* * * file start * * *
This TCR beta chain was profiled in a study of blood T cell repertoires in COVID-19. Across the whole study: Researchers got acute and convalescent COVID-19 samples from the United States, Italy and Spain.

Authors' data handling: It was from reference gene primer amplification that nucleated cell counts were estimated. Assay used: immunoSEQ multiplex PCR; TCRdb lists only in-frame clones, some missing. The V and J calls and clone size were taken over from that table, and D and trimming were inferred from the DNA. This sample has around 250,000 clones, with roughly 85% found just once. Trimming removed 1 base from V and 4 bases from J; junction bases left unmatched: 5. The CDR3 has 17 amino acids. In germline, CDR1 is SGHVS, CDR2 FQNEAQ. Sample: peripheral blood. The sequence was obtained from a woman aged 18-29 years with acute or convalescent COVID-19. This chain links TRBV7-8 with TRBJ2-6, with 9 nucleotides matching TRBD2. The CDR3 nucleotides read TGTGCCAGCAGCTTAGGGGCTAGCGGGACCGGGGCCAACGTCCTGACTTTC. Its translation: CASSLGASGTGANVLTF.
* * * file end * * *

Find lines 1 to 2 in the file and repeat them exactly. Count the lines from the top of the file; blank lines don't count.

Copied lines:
This TCR beta chain was profiled in a study of blood T cell repertoires in COVID-19. Across the whole study: Researchers got acute and convalescent COVID-19 samples from the United States, Italy and Spain.

Authors' data handling: It was from reference gene primer amplification that nucleated cell counts were estimated. Assay used: immunoSEQ multiplex PCR; TCRdb lists only in-frame clones, some missing. The V and J calls and clone size were taken over from that table, and D and trimming were inferred from the DNA. This sample has around 250,000 clones, with roughly 85% found just once. Trimming removed 1 base from V and 4 bases from J; junction bases left unmatched: 5. The CDR3 has 17 amino acids. In germline, CDR1 is SGHVS, CDR2 FQNEAQ. Sample: peripheral blood. The sequence was obtained from a woman aged 18-29 years with acute or convalescent COVID-19. This chain links TRBV7-8 with TRBJ2-6, with 9 nucleotides matching TRBD2. The CDR3 nucleotides read TGTGCCAGCAGCTTAGGGGCTAGCGGGACCGGGGCCAACGTCCTGACTTTC. Its translation: CASSLGASGTGANVLTF.